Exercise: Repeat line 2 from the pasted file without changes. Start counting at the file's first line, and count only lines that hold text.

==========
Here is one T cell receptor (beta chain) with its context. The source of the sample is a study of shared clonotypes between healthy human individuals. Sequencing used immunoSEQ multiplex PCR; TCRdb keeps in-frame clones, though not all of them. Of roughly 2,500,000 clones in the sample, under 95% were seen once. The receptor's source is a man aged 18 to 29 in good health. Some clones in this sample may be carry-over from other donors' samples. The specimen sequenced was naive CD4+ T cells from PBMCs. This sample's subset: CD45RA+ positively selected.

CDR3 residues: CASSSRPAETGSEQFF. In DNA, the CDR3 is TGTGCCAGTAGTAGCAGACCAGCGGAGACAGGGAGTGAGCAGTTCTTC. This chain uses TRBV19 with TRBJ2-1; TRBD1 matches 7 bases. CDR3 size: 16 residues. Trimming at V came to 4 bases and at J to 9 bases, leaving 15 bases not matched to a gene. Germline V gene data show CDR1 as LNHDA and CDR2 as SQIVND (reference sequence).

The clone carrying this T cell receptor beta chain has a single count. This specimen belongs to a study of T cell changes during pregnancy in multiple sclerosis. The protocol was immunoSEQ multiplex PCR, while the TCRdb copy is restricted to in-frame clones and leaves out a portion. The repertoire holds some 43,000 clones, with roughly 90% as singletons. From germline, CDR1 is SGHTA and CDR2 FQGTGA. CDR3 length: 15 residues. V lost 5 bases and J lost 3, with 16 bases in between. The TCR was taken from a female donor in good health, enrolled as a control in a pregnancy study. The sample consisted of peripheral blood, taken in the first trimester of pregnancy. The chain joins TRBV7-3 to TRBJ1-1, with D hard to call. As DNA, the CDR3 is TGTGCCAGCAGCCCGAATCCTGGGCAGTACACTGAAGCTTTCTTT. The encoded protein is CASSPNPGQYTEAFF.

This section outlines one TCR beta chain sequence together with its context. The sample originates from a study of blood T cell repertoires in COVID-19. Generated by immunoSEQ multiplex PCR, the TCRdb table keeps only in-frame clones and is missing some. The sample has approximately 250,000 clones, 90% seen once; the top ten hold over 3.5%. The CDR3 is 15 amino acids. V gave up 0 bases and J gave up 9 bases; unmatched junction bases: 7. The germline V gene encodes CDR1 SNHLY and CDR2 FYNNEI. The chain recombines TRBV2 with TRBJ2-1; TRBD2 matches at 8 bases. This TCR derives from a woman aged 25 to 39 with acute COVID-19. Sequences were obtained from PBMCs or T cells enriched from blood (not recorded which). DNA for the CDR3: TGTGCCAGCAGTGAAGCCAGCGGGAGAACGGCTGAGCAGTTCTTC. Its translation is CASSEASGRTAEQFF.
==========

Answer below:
CDR3 residues: CASSSRPAETGSEQFF. In DNA, the CDR3 is TGTGCCAGTAGTAGCAGACCAGCGGAGACAGGGAGTGAGCAGTTCTTC. This chain uses TRBV19 with TRBJ2-1; TRBD1 matches 7 bases. CDR3 size: 16 residues. Trimming at V came to 4 bases and at J to 9 bases, leaving 15 bases not matched to a gene. Germline V gene data show CDR1 as LNHDA and CDR2 as SQIVND (reference sequence).